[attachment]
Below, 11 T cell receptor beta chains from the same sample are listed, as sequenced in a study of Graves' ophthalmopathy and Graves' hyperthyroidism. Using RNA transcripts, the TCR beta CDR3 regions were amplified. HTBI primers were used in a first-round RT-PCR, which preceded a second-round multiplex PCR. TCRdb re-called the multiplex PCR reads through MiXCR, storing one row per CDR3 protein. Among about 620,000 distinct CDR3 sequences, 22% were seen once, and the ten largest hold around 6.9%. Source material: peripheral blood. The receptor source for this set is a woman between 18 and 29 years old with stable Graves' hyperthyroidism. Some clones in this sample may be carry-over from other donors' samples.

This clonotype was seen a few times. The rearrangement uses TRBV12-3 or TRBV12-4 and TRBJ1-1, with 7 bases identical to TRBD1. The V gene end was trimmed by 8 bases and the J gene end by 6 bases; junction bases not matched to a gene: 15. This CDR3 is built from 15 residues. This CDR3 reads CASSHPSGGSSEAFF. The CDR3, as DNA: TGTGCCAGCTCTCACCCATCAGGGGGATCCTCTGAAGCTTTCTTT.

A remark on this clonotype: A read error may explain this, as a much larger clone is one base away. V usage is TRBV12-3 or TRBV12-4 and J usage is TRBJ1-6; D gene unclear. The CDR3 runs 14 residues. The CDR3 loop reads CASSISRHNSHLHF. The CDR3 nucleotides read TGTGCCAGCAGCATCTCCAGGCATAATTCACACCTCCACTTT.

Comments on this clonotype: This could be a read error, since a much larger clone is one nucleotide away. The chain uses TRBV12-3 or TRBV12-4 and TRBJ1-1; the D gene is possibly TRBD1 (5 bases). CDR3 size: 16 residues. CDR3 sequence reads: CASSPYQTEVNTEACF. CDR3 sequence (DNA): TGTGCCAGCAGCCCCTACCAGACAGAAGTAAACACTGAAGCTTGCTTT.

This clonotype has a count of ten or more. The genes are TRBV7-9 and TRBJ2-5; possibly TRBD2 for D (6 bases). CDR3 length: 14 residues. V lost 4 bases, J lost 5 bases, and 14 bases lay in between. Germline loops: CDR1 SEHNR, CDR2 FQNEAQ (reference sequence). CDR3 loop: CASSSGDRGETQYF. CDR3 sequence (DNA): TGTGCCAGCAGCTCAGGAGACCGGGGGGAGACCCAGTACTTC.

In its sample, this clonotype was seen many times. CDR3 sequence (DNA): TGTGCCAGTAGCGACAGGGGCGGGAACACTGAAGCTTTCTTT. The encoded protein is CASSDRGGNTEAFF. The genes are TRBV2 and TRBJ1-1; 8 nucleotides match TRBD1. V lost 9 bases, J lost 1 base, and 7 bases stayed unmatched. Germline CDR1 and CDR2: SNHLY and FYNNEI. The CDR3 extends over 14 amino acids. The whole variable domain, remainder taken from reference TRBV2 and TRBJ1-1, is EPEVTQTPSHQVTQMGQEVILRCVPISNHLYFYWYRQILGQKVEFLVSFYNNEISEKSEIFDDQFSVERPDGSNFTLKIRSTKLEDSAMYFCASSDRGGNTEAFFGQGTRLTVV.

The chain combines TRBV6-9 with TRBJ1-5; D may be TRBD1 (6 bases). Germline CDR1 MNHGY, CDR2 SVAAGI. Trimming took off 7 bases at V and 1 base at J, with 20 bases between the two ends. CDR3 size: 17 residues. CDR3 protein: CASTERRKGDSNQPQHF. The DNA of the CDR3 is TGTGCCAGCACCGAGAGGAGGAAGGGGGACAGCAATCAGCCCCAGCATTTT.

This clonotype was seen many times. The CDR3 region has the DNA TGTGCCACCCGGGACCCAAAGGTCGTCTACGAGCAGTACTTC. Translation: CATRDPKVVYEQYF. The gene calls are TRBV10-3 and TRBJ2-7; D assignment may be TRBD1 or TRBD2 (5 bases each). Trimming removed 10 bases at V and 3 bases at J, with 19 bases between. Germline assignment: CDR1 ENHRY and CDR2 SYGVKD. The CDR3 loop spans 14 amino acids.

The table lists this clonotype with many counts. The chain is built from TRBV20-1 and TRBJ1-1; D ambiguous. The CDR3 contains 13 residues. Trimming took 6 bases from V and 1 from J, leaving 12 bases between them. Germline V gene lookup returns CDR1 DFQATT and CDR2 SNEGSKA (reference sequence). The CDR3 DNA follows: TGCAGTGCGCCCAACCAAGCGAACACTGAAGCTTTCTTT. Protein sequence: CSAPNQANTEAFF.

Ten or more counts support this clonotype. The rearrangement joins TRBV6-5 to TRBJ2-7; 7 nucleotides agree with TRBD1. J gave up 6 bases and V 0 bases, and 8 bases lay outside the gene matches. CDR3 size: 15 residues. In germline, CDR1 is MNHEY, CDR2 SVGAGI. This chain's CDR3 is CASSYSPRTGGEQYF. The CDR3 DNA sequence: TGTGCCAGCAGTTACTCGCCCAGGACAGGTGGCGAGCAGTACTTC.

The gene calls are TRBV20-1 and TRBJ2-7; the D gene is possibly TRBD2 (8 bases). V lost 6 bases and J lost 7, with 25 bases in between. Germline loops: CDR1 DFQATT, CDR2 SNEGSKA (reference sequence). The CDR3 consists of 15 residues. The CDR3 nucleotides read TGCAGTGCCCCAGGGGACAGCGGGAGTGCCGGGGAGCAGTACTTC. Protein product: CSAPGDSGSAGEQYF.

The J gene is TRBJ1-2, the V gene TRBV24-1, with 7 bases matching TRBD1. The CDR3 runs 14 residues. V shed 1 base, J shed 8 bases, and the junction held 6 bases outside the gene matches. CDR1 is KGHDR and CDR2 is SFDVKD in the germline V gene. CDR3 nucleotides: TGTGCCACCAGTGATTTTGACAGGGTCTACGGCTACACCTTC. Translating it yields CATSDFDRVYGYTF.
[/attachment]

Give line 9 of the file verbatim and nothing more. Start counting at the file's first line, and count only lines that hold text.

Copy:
The table lists this clonotype with many counts. The chain is built from TRBV20-1 and TRBJ1-1; D ambiguous. The CDR3 contains 13 residues. Trimming took 6 bases from V and 1 from J, leaving 12 bases between them. Germline V gene lookup returns CDR1 DFQATT and CDR2 SNEGSKA (reference sequence). The CDR3 DNA follows: TGCAGTGCGCCCAACCAAGCGAACACTGAAGCTTTCTTT. Protein sequence: CSAPNQANTEAFF.